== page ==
Something you forgot about the Disney/Fox deal...

Edited: March 26, 2018, 8:18 PM

Alright, Some of you may heard about the Disney buying Fox deal. But you guys have forgot to mention something...

Okay, Listen Up.

in 2016, DreamWorks Animation was bought by Comcast and put it under NBCUniversal. but 20th Century Fox still owns the distribution rights to 2013-2017 DreamWorks Animation movies.

If Disney buys Fox. Disney can make an exchange deal with NBCUniversal. Where NBCUniversal can have the DreamWorks Animation assets from Disney (the distribution rights of 2013-2017 DreamWorks Animation films and the broadcasting rights to Shrek the Halls (Shrek the Halls used to air it on ABC (which Disney owns) and NBCUniversal owns NBC)) and Disney can have the rest of Marvel assets from NBCUniversal (the film rights to Hulk, distribution rights to The Incredible Hulk and theme park rights to Marvel for Florida and Japan).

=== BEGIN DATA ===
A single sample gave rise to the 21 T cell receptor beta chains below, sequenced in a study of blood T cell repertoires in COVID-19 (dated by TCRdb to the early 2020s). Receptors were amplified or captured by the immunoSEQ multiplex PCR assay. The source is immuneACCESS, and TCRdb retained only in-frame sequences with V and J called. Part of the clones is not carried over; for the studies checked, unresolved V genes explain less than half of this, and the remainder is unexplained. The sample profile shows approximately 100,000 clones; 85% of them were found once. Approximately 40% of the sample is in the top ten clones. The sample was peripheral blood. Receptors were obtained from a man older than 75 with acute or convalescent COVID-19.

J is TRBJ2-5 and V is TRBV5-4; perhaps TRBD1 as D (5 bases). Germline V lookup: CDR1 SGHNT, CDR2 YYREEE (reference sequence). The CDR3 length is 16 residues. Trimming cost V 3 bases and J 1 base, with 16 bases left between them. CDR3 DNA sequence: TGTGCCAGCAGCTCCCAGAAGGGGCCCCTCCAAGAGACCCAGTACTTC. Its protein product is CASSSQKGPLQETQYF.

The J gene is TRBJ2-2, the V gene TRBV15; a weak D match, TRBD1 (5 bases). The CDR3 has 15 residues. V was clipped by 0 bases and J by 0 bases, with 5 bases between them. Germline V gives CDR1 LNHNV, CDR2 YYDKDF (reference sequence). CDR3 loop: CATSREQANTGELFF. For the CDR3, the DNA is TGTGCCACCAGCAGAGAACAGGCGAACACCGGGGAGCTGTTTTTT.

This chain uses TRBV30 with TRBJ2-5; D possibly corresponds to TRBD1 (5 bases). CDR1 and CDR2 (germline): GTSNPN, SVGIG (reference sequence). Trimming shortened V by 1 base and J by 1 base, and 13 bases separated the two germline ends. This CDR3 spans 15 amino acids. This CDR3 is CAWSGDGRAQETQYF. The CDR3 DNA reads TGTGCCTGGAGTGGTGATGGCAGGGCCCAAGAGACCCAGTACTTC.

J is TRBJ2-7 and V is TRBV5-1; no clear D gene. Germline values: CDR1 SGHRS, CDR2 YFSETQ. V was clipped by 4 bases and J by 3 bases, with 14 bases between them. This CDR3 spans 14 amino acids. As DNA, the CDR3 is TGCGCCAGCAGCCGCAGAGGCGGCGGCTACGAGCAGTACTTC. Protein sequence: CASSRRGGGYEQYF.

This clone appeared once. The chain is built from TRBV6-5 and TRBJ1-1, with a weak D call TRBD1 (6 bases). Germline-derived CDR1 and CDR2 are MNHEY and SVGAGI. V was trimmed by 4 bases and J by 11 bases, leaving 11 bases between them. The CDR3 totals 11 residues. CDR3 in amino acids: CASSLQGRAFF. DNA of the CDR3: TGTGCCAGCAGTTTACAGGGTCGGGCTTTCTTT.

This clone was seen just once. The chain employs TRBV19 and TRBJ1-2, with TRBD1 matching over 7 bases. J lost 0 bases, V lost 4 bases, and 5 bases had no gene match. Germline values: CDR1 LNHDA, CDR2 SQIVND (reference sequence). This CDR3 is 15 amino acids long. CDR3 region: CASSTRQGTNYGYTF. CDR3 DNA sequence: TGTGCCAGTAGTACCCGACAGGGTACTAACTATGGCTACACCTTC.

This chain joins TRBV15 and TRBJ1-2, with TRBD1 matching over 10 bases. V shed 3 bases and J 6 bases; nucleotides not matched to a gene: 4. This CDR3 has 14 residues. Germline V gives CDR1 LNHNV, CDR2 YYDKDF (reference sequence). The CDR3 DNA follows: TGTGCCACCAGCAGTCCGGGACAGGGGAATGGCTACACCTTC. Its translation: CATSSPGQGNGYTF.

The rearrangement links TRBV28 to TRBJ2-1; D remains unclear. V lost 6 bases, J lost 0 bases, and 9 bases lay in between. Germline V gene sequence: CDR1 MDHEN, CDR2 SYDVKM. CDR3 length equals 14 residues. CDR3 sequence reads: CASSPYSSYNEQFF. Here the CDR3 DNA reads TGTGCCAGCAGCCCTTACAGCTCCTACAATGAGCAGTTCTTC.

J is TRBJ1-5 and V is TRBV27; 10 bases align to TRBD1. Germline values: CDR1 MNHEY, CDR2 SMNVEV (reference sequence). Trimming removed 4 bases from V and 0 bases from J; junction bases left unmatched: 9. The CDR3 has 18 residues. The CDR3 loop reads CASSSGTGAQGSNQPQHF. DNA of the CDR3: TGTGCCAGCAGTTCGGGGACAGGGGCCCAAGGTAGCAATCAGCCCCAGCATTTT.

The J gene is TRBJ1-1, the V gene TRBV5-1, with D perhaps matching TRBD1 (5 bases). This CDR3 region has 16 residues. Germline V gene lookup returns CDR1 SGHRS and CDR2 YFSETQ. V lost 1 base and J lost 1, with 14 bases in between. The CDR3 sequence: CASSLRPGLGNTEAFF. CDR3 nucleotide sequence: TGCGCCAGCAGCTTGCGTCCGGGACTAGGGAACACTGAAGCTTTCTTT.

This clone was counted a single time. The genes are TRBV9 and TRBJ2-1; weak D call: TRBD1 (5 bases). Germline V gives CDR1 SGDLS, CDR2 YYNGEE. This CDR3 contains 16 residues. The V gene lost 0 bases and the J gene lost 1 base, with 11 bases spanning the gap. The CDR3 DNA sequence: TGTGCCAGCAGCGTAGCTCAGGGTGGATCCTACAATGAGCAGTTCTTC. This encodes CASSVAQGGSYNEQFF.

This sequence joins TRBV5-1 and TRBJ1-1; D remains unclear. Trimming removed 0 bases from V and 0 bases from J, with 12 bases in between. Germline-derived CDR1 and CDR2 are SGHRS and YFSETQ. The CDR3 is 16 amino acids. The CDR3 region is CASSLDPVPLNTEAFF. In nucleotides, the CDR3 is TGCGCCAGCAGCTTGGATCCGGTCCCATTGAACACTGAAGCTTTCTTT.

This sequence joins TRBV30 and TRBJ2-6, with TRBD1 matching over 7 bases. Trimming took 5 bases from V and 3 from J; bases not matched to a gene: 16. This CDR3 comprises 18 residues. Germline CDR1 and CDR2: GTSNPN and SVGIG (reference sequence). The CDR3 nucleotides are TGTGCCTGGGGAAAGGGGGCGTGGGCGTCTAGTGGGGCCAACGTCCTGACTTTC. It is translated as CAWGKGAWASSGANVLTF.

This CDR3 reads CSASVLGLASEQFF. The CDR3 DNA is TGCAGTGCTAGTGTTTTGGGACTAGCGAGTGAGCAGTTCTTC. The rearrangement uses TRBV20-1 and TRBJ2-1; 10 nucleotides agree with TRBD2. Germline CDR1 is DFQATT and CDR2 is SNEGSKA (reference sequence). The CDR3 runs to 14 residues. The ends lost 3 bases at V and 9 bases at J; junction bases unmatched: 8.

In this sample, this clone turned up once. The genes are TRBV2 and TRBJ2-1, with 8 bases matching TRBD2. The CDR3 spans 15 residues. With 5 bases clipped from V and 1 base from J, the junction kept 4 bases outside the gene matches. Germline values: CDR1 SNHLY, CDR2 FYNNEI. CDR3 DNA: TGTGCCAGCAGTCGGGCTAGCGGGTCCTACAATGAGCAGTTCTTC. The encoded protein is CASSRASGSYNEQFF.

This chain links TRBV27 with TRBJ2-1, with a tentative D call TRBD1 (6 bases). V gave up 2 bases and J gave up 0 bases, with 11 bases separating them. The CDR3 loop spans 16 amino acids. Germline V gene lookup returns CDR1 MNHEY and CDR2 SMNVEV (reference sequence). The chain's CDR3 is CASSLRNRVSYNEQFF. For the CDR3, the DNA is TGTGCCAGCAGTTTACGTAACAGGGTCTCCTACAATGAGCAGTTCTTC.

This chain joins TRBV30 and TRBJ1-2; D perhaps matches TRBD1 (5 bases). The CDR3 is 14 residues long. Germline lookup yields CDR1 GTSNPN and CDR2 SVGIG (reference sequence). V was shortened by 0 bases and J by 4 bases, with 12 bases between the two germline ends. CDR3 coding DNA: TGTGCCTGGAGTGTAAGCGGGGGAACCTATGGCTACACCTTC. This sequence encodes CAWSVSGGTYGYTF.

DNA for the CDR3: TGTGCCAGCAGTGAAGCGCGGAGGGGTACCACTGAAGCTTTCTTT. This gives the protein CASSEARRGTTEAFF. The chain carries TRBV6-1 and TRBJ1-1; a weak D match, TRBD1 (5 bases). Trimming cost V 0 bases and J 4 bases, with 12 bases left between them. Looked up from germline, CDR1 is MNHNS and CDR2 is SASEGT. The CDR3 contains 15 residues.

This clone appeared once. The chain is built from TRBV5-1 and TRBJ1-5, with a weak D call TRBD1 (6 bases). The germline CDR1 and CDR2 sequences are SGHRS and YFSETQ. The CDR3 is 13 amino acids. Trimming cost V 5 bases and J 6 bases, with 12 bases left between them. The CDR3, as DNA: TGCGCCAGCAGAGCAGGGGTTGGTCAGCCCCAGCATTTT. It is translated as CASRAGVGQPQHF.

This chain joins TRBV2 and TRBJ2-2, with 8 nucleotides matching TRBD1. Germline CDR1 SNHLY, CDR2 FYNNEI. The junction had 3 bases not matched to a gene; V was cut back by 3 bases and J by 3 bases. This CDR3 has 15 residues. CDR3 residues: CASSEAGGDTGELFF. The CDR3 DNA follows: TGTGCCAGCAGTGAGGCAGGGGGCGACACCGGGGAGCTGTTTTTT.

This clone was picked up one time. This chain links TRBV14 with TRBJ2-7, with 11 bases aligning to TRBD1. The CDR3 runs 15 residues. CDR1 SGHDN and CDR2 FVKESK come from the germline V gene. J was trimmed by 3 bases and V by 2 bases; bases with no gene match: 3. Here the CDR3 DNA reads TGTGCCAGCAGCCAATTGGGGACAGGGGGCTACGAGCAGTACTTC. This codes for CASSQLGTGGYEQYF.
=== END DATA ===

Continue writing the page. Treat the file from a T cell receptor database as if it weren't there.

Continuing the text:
Replies (14)

March 26, 2018, 8:59 AM

I may be wrong, but I believe DreamWorks Pictures and DreamWorks Animation are two completely separate entities. Universal now owns Animation and I think has a distribution deal (not ownership) of Pictures. Not sure what will happen with theme park rights of the Disney-distributed Pictures films but I doubt those are too important to Universal, unless I'm missing something.

March 26, 2018, 11:06 AM

The theme park rights to Marvel for the broadcast rights to Shrek the Halls?


Keep dreaming, Disney fans.

Edited: March 26, 2018, 11:35 AM

At this point, Disney is sitting back and waiting to see what the outcome of the AT&T and Time Warner antitrust court battle is going to be. If the government shoots down AT&T as both a broad distributor as well as a top 5 content creator, then Disney will want to sick their lawyers on helping the government break up Comcast/NBC/Universal for the same reason.